In the last year, there has been increasing focus on the use of aerial drones (also known as unmanned aerial vehicles, “UAVs”) to conduct surveillance in the United States. A few months ago, Congress approved the FAA reauthorization bill, which includes a provision to integrate the use of aerial surveillance by drones in the United States by 2015. The ACLU has released a report on this technology, “Protecting Privacy From Aerial Surveillance: Recommendations for Government Use of Drone Aircraft” (pdf). And the Center for Democracy and Technology has looked into the privacy issues that can arise from commercial and domestic law enforcement use of drones. A recent opinion column in the Washington Post outlined some privacy problems with the domestic use of drones.
Recently, through a Freedom of Information Act lawsuit from the Electronic Frontier Foundation, the Federal Aviation Administration released two lists (one and two) that detail the public and private groups that have applied to the FAA to fly drones in the United States. The lists include Certificates of Authorizations (COAs), which are issued to public groups such as local or state police departments, and Special Airworthiness Certificates (SACs), which are issued to private organizations such as drone manufacturers. EFF has created a map of drone authorizations and has a blog post on the release.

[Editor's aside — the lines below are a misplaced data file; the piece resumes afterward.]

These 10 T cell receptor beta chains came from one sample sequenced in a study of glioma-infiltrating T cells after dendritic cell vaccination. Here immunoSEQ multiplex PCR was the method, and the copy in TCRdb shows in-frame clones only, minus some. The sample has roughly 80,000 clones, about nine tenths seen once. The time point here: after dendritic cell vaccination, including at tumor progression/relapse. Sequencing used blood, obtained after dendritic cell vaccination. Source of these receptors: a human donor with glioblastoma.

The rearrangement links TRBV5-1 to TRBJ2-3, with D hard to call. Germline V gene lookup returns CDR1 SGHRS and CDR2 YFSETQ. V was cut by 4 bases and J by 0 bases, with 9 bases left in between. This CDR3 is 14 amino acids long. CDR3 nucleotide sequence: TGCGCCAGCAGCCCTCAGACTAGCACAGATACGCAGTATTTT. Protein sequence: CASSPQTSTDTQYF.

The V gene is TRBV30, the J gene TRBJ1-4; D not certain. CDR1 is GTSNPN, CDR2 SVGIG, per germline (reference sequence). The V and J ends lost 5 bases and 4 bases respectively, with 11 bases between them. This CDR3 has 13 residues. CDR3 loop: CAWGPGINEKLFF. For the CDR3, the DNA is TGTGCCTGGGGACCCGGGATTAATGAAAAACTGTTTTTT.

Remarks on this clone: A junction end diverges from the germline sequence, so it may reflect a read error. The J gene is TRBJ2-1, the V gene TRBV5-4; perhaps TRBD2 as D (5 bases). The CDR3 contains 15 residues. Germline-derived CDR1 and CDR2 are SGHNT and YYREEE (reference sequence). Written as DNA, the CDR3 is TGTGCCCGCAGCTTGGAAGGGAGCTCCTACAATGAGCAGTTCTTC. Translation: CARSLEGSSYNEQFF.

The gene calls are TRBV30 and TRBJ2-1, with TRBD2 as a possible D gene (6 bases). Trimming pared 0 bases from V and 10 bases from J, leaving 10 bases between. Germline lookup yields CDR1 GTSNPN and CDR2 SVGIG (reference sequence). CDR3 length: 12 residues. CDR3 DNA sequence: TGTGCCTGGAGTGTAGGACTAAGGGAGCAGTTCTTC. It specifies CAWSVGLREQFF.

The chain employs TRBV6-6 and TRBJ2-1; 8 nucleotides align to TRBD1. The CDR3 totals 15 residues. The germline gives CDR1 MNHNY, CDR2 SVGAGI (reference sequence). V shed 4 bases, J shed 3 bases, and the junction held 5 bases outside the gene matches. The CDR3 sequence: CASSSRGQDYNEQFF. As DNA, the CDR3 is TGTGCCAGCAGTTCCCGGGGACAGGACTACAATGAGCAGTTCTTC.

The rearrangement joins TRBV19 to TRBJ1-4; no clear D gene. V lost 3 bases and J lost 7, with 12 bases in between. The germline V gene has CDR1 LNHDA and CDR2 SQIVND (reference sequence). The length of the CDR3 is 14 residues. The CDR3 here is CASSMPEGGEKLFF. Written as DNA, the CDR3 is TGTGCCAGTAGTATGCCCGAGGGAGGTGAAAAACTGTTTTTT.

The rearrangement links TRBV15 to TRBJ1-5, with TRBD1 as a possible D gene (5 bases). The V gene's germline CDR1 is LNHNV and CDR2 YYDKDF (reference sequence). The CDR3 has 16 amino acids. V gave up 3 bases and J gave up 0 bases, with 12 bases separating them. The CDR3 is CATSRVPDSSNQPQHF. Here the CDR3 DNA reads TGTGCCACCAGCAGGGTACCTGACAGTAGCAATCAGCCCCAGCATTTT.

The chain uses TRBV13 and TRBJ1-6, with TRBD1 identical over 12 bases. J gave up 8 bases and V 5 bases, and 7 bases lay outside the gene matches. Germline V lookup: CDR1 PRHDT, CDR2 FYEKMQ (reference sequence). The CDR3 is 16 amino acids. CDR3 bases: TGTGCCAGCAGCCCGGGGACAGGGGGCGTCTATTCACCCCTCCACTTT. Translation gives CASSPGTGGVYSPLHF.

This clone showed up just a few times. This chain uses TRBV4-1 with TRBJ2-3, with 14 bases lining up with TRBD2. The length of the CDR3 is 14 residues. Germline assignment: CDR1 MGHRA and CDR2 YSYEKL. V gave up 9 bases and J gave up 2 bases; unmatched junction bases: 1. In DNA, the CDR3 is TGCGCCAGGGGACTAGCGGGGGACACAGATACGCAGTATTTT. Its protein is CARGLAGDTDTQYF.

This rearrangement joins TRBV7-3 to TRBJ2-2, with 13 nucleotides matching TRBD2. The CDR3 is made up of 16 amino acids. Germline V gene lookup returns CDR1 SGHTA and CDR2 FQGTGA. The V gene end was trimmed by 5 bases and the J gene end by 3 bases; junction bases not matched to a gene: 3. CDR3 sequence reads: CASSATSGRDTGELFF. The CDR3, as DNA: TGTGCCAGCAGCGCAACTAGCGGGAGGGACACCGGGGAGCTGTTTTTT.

In reviewing the lists, there are a number of colleges universities, such as: Cornell University, Kansas State University, Mississippi State University, Ohio University, University of Wisconsin and Virginia Commonwealth University. There are also numerous local police agencies: Arlington Police Department; City of Houston, TX Police Department; City of North Little Rock, AR Police Department; Gadsden (Alabama) Police Department; and Montgomery County Sheriff’s Office.
Police departments are already looking at use of the drones. The Boston Herald reports that, “Police in Gadsden, Ala., used a $150,000 federal grant two years ago to buy a lightweight drone called a WASP III to help in drug investigations. But officers have yet to fly the drone, said Capt. Regina May, a department spokeswoman.” WTOP (103 FM) in Washington, D.C., interviewed Fairfax County, Va., Police Chief David Rohrer, who said: “Drones will certainly have a purpose and a reason to be in this region in the next, coming years.”
Under the law that was passed a few months ago, the FAA must write rules by May 14 on how to license police, fire department, first-responder and other public safety agencies to fly drones that weigh less than 4.4 pounds if they are: within the line of sight of the operator, less than 400 feet above the ground, flown during daylight conditions, within Class G airspace, and outside of 5 statute miles from any airport, heliport, seaplane base, spaceport, or other location with aviation activities.
There are a variety of intermediate deadlines before then, but the agency is required under the new law to integrate unmanned aerial vehicles operated by non-government users — individuals or corporations — by Sept. 30, 2015. The final rule to implement the comprehensive agency plan for integrating government and non-government drones into U.S. airspace is due on Dec. 14, 2015.